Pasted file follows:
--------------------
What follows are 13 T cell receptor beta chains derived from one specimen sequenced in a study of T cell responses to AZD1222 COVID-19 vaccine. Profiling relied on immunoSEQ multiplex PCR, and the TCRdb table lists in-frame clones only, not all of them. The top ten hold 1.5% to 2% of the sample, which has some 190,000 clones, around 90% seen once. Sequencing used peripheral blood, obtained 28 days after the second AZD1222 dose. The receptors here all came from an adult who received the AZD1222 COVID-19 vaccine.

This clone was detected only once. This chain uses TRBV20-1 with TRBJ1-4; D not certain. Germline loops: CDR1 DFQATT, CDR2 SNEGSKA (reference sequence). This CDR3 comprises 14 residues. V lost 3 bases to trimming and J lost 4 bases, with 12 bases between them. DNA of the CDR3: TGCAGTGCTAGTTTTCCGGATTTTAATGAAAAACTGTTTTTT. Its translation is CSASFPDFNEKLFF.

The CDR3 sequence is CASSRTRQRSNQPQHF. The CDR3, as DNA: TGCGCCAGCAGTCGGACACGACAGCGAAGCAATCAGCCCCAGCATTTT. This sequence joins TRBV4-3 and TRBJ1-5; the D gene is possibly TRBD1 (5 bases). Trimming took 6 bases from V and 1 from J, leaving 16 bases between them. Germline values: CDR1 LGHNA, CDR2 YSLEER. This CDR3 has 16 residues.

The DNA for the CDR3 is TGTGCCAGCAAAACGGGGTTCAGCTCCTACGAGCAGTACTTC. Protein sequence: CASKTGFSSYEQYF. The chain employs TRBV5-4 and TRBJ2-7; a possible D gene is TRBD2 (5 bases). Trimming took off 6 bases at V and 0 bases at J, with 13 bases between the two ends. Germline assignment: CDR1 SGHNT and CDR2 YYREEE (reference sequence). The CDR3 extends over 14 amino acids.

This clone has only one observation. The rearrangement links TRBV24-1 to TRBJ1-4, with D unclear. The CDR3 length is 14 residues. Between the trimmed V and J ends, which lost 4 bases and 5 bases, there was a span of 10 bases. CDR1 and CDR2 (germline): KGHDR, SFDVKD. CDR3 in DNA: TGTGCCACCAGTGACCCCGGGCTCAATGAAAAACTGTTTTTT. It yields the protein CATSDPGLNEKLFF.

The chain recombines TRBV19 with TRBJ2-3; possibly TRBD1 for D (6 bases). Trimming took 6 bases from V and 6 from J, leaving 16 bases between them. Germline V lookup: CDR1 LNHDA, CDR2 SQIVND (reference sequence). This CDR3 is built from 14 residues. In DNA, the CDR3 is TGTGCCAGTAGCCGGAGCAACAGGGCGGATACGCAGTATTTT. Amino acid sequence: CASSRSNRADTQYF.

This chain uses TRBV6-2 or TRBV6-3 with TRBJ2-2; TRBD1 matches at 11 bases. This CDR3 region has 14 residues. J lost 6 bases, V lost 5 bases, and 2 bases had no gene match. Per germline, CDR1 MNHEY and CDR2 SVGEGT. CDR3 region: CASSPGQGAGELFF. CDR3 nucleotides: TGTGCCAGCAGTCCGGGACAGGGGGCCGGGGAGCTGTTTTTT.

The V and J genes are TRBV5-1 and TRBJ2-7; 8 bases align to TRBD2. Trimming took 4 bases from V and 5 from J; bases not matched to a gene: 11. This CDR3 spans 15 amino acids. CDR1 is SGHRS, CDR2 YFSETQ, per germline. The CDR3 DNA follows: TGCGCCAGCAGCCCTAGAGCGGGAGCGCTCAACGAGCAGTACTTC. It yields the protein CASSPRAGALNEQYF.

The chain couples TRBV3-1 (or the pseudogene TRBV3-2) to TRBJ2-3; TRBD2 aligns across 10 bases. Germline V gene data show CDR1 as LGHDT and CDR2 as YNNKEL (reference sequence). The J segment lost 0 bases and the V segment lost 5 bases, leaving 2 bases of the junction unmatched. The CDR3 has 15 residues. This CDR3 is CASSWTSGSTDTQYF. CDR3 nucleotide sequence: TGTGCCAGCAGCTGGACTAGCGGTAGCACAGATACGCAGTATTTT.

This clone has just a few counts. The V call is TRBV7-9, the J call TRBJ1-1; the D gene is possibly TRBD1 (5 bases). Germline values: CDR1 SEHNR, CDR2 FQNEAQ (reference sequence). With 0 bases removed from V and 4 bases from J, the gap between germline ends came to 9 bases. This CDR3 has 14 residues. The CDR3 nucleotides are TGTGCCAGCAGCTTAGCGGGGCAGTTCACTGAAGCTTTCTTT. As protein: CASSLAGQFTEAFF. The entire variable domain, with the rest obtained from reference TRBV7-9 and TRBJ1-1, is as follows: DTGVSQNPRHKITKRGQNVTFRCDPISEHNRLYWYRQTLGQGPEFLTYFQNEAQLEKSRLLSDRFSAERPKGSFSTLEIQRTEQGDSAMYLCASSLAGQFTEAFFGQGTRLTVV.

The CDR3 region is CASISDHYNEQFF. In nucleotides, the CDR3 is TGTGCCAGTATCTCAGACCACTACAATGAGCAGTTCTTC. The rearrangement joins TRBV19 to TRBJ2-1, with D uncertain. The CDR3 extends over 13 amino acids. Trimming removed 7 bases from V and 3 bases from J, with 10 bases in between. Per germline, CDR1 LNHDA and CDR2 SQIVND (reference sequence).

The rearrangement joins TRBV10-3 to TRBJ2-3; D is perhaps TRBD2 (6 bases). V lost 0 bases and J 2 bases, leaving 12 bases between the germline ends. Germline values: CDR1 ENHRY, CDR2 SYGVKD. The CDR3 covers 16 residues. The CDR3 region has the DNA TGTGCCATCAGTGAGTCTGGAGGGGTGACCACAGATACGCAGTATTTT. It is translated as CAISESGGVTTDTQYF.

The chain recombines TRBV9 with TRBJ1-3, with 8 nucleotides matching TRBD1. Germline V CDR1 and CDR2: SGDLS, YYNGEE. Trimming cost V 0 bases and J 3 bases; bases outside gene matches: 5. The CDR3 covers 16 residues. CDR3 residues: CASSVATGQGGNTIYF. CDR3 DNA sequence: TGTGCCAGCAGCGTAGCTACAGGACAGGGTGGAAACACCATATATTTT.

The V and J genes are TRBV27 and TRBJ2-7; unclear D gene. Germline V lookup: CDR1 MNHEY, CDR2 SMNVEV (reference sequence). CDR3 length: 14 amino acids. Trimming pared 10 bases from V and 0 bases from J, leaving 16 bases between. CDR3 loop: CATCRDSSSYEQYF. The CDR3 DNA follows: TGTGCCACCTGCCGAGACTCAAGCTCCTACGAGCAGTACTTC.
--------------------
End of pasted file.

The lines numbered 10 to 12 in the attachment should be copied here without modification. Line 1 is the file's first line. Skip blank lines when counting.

This clone has just a few counts. The V call is TRBV7-9, the J call TRBJ1-1; the D gene is possibly TRBD1 (5 bases). Germline values: CDR1 SEHNR, CDR2 FQNEAQ (reference sequence). With 0 bases removed from V and 4 bases from J, the gap between germline ends came to 9 bases. This CDR3 has 14 residues. The CDR3 nucleotides are TGTGCCAGCAGCTTAGCGGGGCAGTTCACTGAAGCTTTCTTT. As protein: CASSLAGQFTEAFF. The entire variable domain, with the rest obtained from reference TRBV7-9 and TRBJ1-1, is as follows: DTGVSQNPRHKITKRGQNVTFRCDPISEHNRLYWYRQTLGQGPEFLTYFQNEAQLEKSRLLSDRFSAERPKGSFSTLEIQRTEQGDSAMYLCASSLAGQFTEAFFGQGTRLTVV.

The CDR3 region is CASISDHYNEQFF. In nucleotides, the CDR3 is TGTGCCAGTATCTCAGACCACTACAATGAGCAGTTCTTC. The rearrangement joins TRBV19 to TRBJ2-1, with D uncertain. The CDR3 extends over 13 amino acids. Trimming removed 7 bases from V and 3 bases from J, with 10 bases in between. Per germline, CDR1 LNHDA and CDR2 SQIVND (reference sequence).

The rearrangement joins TRBV10-3 to TRBJ2-3; D is perhaps TRBD2 (6 bases). V lost 0 bases and J 2 bases, leaving 12 bases between the germline ends. Germline values: CDR1 ENHRY, CDR2 SYGVKD. The CDR3 covers 16 residues. The CDR3 region has the DNA TGTGCCATCAGTGAGTCTGGAGGGGTGACCACAGATACGCAGTATTTT. It is translated as CAISESGGVTTDTQYF.